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Can Hyflux’s New Latin American Venture Jump-start Its Growth?

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Two days ago, Hyflux (SGX: 600) announced that its chief executive Ms. Olivia Lum had just signed a memorandum of understanding (MOU) with Mexico’s main infrastructure bank, Banco Interacciones. This marks water management and treatment outfit Hyflux’s first step into the Latin American market.

Under the MOU, the two companies will be working together on an exclusive basis in sourcing early-stage and greenfield water-related infrastructure projects in Mexico. Hyflux will bring to the partnership a wealth of experience and technical know-how in water and environmental solutions while Interacciones will focus on using its local network to source for opportunities and provide financing solutions for Hyflux in Mexico.

Hyflux’s business has been under pressure for quite a while now with its net profit dropping from S$75 million in 2009 to only S$44 million last year. Its return on equity has also plunged from 20.5% in 2009 to 4.1% last year despite soaring debt-levels (generally speaking, companies can juice their returns on equity by taking on more debt).

The company currently still gets more than 90% of its sales from municipal projects with the rest coming from industrial projects. As of last year, Asia represents the main geographical source of revenue for Hyflux.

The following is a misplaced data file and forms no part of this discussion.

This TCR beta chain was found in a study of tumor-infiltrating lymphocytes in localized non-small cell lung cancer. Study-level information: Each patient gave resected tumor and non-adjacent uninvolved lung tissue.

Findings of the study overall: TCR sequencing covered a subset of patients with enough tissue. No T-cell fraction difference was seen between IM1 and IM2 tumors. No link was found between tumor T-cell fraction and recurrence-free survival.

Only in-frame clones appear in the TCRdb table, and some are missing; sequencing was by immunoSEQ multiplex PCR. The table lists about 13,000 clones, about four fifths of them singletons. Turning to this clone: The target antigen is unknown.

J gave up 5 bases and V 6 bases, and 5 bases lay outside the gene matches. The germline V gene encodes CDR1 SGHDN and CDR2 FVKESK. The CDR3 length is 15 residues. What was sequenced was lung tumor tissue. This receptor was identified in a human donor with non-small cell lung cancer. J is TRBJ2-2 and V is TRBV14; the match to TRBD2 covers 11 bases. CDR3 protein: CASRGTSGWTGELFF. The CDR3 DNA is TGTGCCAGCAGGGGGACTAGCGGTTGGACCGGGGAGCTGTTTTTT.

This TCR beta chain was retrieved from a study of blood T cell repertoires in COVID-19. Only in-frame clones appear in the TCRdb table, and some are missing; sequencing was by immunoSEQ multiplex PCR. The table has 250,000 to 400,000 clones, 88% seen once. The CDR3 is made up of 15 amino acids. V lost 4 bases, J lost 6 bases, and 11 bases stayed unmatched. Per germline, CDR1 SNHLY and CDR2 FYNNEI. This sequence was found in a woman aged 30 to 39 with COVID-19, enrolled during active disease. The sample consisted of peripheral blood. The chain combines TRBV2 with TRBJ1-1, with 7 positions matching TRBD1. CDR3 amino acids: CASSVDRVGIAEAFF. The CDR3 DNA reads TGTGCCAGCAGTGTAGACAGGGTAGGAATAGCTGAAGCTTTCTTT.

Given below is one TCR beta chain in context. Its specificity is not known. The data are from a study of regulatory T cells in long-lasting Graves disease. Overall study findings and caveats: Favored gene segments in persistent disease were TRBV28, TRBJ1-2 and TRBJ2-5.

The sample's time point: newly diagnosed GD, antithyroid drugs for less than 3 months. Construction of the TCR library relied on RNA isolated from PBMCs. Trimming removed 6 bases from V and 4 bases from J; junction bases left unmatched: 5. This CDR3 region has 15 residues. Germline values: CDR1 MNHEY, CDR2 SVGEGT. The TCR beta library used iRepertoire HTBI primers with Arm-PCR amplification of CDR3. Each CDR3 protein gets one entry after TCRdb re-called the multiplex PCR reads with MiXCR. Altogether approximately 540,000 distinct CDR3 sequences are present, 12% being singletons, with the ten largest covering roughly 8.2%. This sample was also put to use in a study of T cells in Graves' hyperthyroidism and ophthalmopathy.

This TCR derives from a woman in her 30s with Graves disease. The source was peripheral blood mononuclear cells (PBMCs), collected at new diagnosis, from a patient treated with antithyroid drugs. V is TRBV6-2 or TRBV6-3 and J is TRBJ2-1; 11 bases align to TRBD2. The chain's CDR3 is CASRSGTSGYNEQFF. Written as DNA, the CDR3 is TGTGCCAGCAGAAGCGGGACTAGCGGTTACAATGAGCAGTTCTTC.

But, that might all change in the years ahead: Currently, the group does not have any revenue coming from Mexico and the new MOU might result in a significant area of new growth for Hyflux.

The group is looking at the possibility of obtaining 3 projects in the country this year and has cast its eyes on many more in the next five years. If this partnership with Banco Interacciones is successful, Mexico might end up being one of the largest markets for Hyflux.

That said, there are risks that come with the promise of growth. Besides execution-related risks (delayed projects, cost overruns, accidents etc.), Hyflux also has a highly-leveraged balance sheet.

From its first quarter results, Hyflux has a net gearing of 62% but a large portion of its equity (close to a quarter) is in the form of perpetual capital securities; such a security is more akin to debt and is different from the common shares of Hyflux. If the perpetual securities are stripped away from Hyflux’s equity, its net gearing would increase even more.

That’s something for investors to keep in mind for Hyflux if or when it has to borrow large amounts of capital to finance any new Mexican projects.

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The information provided is for general information purposes only and is not intended to be personalised investment or financial advice. Motley Fool Singapore contributor Stanley Lim doesn’t own shares in any companies mentioned.